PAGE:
Pioneering in its sculptural presence and its green agenda, The Elevated Wetlands continues to serve as a unique water filtration apparatus, an example of collaboration and an aesthetically captivating installation. As plastic becomes more and more of an environmental burden in the present, the work not only suggests but also puts sustainability into practice. Or does it? The sculptures do function, but slowly. Alone, they cannot significantly purify the Don wetlands, nor were they intended to. Harding was not providing a water filtration prototype that would then populate similarly polluted areas at scale in the way that we see power-generating windmills in some locales. The Elevated Wetlands is practical—ameliorative—in a symbolic way. As eco art, the work raises issues and demonstrates solutions. If it were strictly practical, it would no longer be art. Yet The Elevated Wetlands continues to pose environmental questions in part because—hurtling past it on the highway or admiring it close up—most people don’t register the forms as “art” at all. Its environmental message sneaks up on the viewer.
Helen and Newton Harrison, 2009 installation view of Global Warming: Greenhouse Britain, 2006–09 (ronald feldman gallery)
The Elevated Wetlands is familiar to many in Toronto, but its international importance has been overlooked. Delivering what many today want from eco art—aesthetically engaging art that carries a clear environmentalist message—it is an early example of the environmentally sensitive art which artists were increasingly taking up in the USA and Europe, beginning in the 1990s. In presenting sustainability rather than providing habitat restoration on a large scale, The Elevated Wetlands can be compared with the eco art projects of Newton and Helen Mayer Harrison, which began in the 1970s and continue. The Harrisons describe themselves as “historians, diplomats, ecologists, investigators, emissaries and art activists.”  Though not a functioning work in Harding’s sense, their Greenhouse Britain, for example, was a large-scale and multi-platform artwork that demonstrated the effects of accelerating planetary warming on the coastlines of the UK.
Hans Haacke, Rhine Water Purification Plant, 1972, glass and acrylic containers, pump, polluted Rhine water, tubing, filters, chemicals and goldfish, dimensions variable (Paula Cooper Gallery, New York, and Hans Haacke)
Another fruitful comparison with Harding’s work is Hans Haacke’s Rhine Water Purification Plant. Downstream from the Krefeld sewage treatment plant, he collected still-polluted water, which he purified so that goldfish could survive in the large water tank central to his installation. More politically motivated than The Elevated Wetlands—the artist was calling out the water treatment company, which was a donor to the art museum—Haacke’s cleansing apparatus was installed indoors for two months at the Museum Haus Lange in Krefeld, Germany.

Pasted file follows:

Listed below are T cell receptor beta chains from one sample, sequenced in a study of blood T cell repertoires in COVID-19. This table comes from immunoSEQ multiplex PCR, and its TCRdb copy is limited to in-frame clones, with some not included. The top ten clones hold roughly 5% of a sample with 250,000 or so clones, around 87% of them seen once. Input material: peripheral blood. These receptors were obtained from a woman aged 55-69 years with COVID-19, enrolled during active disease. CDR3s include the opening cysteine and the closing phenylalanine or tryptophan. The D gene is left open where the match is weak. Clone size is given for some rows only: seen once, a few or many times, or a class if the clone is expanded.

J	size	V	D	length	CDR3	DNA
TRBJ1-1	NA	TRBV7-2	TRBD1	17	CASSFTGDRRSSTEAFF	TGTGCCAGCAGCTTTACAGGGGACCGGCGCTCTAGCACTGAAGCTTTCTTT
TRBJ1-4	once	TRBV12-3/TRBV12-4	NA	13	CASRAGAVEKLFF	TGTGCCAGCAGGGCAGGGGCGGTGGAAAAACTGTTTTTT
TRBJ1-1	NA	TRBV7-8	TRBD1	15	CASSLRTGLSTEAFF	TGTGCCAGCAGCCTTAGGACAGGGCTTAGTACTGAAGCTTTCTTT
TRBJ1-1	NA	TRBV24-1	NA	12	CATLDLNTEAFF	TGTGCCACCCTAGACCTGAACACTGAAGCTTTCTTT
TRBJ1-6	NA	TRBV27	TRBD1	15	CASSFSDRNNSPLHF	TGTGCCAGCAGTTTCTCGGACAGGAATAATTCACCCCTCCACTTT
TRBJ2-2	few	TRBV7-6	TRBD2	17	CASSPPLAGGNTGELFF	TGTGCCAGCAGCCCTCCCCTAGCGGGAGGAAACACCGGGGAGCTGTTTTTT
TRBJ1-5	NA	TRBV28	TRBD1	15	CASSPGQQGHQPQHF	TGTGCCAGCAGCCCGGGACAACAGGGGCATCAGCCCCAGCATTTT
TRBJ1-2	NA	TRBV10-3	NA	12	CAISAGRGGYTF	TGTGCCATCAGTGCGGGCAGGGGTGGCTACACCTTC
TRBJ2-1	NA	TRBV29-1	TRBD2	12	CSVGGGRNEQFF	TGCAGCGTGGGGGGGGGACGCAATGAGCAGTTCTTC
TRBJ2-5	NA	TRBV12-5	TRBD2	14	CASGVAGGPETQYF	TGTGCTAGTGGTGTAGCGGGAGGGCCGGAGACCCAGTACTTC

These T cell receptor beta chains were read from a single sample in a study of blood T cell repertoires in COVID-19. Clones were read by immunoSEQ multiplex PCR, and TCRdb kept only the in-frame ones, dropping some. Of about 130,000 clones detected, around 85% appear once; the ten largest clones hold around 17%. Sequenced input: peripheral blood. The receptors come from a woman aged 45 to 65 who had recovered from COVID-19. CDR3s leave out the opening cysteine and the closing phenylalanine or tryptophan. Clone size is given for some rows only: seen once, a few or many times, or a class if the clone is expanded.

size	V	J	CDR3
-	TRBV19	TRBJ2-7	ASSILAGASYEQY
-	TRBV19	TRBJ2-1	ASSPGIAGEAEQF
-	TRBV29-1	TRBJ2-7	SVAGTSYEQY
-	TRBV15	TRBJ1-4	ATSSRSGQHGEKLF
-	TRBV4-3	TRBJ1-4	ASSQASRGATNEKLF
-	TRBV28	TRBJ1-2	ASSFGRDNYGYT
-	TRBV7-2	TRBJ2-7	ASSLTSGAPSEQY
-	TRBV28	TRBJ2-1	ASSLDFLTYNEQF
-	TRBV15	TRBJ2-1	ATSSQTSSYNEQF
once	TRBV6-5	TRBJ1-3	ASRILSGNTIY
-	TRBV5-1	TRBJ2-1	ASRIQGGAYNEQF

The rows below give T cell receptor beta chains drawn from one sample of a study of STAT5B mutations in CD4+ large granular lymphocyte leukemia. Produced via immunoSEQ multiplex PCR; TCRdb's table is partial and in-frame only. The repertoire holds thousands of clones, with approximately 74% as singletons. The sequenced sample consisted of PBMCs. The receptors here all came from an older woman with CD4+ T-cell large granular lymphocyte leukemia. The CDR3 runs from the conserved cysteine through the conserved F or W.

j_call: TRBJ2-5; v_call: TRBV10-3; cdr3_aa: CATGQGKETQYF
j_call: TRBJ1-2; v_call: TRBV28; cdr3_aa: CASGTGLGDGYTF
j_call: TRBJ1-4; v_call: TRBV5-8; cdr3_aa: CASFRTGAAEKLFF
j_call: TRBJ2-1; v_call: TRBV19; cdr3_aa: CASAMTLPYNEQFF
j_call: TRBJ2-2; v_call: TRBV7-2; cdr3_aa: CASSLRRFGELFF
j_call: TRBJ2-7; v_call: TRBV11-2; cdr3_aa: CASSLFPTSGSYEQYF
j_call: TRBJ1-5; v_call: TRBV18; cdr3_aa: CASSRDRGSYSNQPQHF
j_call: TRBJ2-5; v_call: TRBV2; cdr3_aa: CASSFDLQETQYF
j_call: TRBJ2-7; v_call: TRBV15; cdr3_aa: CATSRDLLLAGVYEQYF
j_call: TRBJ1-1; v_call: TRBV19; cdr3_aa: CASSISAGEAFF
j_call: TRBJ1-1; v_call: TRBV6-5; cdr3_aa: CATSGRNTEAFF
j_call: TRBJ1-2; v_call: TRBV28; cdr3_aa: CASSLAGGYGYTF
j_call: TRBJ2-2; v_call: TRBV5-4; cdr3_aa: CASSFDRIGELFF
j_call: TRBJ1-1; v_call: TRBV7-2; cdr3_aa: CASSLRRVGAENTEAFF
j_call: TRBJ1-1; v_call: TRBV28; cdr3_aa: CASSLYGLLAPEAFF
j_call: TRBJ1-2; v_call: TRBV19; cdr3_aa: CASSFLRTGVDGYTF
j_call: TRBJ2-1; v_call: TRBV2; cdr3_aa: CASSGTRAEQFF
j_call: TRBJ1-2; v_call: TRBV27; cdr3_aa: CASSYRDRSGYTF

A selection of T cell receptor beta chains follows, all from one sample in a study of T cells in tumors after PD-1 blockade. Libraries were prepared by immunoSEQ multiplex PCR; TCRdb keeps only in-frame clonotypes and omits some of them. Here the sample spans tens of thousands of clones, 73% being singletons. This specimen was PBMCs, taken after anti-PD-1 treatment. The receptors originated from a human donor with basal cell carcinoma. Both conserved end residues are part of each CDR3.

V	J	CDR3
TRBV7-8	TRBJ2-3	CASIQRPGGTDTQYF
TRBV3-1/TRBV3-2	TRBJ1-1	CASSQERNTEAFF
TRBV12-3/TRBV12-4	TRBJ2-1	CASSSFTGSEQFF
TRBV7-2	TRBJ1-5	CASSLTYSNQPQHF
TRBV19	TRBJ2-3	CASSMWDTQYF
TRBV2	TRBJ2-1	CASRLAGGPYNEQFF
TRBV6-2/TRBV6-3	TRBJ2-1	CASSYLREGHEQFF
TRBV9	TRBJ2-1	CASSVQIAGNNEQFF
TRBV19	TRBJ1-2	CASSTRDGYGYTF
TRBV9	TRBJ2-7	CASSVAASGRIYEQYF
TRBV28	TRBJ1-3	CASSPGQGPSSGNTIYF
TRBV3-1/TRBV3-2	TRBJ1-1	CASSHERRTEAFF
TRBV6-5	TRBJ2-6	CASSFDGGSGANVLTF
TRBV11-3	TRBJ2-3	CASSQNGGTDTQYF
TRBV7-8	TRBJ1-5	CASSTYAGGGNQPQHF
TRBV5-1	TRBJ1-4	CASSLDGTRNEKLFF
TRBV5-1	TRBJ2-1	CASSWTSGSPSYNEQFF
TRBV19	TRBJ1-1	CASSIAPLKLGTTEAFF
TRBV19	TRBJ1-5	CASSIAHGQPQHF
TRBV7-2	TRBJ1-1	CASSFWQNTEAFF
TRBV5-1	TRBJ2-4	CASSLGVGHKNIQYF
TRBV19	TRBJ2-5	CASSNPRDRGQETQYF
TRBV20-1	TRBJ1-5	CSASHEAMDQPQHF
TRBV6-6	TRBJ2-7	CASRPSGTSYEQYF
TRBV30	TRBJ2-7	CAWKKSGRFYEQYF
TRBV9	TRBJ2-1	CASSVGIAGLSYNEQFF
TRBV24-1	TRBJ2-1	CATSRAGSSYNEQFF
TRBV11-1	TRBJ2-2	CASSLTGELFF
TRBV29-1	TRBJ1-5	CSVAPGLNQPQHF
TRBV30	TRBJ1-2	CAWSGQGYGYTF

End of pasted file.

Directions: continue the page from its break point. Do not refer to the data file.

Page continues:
Eco art and public art
These three works have a strong aesthetic impact and also ask what eco art can be and do as art. A notable difference between The Elevated Wetlands and many other eco artworks, however, is that Harding’s work is also a prominent and permanent piece of public art. It does not filter or control its audiences in the way that museum exhibits inevitably do. The Elevated Wetlands was designed to be and remains part of the elaborate web of civic, technological, and aesthetic discussions and controversies that uniquely attend public art. As public art, it continues to pose environmental questions to a broad range of people through an unusual and laudable combination of ecological insight, technological savvy, and whimsy. It is a work for its immediate locale, for the past of this environment and its peoples, and for the future of the planet.
 Jennifer Bonnell, “Writing the Environmental History of Toronto’s Don Valley Parkway,” NiCHE, November 14, 2011.
 Shawn Micaleff, “Remembering artist and urban innovator Noel Harding’s legacy.” Toronto Star, June 18, 2016.
 The Harrison Studio
This essay is brought to you through a partnership with Open Art Histories.
A Companion to Public Art, ed. Cher Krause Knight and Harriet F. Senie (UK: Wiley Blackwell, 2016).
Mark A. Cheetham, Landscape into Eco Art: Articulations of Nature since the ‘60s (University Park: Penn State University Press, 2018).
Andrew Patrizio, The Ecological Eye: Assembling an Ecocritical Art History (Manchester: Manchester University Press, 2019).
Dr. Mark Cheetham